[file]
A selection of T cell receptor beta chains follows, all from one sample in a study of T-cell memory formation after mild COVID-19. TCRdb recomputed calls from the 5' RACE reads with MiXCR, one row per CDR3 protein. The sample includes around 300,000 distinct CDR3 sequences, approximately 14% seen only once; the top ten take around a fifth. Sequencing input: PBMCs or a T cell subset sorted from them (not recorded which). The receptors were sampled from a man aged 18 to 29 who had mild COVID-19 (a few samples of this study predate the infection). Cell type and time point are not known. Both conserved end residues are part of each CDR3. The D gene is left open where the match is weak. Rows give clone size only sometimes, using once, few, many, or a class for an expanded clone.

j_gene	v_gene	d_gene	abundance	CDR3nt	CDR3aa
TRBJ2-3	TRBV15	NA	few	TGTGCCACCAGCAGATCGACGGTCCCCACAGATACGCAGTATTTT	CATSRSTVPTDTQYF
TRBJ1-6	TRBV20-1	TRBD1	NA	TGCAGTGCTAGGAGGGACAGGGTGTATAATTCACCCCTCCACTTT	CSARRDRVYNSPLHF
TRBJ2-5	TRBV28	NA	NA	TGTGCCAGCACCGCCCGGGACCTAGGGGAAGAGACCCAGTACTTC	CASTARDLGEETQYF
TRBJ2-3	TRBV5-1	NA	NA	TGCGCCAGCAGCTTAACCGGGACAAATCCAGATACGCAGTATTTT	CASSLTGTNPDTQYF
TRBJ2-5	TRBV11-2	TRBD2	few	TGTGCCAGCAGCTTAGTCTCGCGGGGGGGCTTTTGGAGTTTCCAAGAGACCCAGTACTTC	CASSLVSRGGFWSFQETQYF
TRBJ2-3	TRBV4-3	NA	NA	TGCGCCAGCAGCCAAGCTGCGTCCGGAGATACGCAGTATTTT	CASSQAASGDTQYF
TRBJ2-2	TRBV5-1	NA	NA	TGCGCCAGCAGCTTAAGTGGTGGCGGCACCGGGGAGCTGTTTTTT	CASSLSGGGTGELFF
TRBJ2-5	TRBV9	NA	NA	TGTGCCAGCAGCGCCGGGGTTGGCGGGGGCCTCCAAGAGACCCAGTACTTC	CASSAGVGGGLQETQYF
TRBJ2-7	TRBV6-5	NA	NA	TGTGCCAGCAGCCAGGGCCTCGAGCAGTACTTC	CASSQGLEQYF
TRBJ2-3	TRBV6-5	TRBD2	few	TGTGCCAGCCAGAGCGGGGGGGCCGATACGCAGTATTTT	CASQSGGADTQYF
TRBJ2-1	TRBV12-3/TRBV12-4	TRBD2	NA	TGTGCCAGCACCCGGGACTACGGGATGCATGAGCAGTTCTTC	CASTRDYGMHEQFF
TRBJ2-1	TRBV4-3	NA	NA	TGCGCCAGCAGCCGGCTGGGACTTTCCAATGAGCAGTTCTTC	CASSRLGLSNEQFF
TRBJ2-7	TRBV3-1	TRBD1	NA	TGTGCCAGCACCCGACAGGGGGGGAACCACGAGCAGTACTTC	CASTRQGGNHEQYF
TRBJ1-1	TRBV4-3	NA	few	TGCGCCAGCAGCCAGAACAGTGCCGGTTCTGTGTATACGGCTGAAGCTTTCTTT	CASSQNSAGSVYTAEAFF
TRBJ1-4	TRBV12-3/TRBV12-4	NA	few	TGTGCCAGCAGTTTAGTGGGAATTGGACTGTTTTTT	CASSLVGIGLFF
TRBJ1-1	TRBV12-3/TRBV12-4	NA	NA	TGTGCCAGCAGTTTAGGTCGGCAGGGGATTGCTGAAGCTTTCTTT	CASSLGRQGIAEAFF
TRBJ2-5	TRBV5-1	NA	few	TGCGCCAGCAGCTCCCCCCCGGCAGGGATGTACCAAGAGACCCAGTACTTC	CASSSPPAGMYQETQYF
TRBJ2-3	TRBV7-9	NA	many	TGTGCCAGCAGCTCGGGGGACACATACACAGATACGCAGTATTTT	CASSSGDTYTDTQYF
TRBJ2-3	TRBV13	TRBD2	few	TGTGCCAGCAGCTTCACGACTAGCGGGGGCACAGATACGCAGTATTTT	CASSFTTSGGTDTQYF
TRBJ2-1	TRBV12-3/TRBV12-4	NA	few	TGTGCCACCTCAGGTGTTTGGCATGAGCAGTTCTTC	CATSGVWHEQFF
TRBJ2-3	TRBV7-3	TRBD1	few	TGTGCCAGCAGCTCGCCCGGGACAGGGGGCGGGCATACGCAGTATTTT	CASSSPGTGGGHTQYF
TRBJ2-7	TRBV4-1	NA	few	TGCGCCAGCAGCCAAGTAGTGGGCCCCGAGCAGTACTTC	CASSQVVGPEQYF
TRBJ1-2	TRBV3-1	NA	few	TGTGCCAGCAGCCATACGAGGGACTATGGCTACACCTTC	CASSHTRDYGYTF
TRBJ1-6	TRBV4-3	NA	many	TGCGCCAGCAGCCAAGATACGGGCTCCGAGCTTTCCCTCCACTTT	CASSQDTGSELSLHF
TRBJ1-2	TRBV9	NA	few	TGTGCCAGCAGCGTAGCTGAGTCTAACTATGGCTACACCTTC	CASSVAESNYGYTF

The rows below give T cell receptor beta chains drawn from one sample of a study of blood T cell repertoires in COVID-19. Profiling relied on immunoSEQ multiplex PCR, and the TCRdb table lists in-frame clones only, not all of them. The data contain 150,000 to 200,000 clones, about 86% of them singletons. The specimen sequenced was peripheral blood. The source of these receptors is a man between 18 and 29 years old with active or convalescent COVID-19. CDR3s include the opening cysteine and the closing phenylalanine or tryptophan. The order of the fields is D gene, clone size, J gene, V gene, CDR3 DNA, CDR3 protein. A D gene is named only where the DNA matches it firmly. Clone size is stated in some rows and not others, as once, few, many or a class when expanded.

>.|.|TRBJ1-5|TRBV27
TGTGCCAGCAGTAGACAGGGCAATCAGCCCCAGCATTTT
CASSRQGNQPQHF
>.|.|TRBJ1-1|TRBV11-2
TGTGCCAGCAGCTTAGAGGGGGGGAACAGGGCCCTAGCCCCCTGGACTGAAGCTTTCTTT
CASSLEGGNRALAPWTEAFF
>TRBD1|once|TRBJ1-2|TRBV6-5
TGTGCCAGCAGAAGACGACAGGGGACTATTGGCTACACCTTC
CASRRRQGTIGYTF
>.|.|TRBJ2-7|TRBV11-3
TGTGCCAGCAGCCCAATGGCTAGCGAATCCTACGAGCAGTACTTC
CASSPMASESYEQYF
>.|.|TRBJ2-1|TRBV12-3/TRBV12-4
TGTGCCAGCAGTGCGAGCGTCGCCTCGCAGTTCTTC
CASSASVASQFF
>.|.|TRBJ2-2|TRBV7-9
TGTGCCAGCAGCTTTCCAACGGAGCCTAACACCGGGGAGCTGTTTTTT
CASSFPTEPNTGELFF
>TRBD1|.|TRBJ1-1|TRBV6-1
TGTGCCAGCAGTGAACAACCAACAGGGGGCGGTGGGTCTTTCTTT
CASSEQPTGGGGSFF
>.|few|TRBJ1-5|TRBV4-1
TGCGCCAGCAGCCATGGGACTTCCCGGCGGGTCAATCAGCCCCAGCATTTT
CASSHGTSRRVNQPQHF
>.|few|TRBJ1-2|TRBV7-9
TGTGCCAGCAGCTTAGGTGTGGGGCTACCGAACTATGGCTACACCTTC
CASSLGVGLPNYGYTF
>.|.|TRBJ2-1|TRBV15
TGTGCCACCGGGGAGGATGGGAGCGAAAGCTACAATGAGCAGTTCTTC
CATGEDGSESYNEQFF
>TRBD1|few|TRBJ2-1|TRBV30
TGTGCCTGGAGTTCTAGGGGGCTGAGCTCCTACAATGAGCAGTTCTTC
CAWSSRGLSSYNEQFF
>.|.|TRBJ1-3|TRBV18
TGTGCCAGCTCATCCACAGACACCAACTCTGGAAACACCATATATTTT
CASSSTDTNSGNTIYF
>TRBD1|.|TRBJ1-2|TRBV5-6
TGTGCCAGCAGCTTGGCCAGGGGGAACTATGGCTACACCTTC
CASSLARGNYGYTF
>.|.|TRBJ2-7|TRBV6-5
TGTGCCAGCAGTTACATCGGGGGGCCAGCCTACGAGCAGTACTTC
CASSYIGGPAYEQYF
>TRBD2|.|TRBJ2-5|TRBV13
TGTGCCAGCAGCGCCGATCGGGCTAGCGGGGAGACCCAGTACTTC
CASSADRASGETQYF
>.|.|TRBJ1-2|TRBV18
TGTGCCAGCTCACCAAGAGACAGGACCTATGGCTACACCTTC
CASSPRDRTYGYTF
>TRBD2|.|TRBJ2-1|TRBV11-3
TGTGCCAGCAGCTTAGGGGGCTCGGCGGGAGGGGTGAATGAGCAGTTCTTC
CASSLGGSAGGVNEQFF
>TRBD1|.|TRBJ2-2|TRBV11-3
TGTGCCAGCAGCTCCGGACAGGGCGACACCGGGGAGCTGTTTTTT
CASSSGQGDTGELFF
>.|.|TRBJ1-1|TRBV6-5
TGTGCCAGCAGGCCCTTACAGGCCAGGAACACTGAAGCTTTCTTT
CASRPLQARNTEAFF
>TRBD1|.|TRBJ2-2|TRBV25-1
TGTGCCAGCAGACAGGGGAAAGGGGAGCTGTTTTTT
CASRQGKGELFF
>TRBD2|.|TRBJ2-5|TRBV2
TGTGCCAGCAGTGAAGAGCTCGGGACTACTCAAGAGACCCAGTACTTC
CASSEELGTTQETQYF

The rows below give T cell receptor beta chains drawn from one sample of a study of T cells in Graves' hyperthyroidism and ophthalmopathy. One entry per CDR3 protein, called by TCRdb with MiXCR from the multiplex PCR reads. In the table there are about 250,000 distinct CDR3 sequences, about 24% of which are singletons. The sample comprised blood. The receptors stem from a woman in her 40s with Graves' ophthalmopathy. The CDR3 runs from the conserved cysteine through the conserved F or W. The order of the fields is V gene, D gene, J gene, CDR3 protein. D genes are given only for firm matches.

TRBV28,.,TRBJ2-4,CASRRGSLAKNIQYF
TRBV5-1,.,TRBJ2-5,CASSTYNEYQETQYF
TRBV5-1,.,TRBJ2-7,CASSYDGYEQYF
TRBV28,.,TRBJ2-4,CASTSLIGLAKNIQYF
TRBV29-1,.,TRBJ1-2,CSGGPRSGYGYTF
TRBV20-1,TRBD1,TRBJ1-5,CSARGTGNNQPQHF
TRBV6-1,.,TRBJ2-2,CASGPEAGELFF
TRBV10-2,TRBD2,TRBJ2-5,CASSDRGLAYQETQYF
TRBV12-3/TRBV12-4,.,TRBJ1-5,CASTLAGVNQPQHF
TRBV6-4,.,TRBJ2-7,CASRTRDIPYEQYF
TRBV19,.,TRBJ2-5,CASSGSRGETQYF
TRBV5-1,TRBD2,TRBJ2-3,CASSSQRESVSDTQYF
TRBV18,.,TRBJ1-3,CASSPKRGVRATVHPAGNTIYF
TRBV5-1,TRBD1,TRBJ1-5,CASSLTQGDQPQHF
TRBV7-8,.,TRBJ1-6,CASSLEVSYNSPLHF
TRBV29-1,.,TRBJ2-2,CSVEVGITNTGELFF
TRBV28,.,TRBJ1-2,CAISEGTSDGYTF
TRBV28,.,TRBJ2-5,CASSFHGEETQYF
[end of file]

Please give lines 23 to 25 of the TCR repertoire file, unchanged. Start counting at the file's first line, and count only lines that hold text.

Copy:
TRBJ2-3	TRBV7-3	TRBD1	few	TGTGCCAGCAGCTCGCCCGGGACAGGGGGCGGGCATACGCAGTATTTT	CASSSPGTGGGHTQYF
TRBJ2-7	TRBV4-1	NA	few	TGCGCCAGCAGCCAAGTAGTGGGCCCCGAGCAGTACTTC	CASSQVVGPEQYF
TRBJ1-2	TRBV3-1	NA	few	TGTGCCAGCAGCCATACGAGGGACTATGGCTACACCTTC	CASSHTRDYGYTF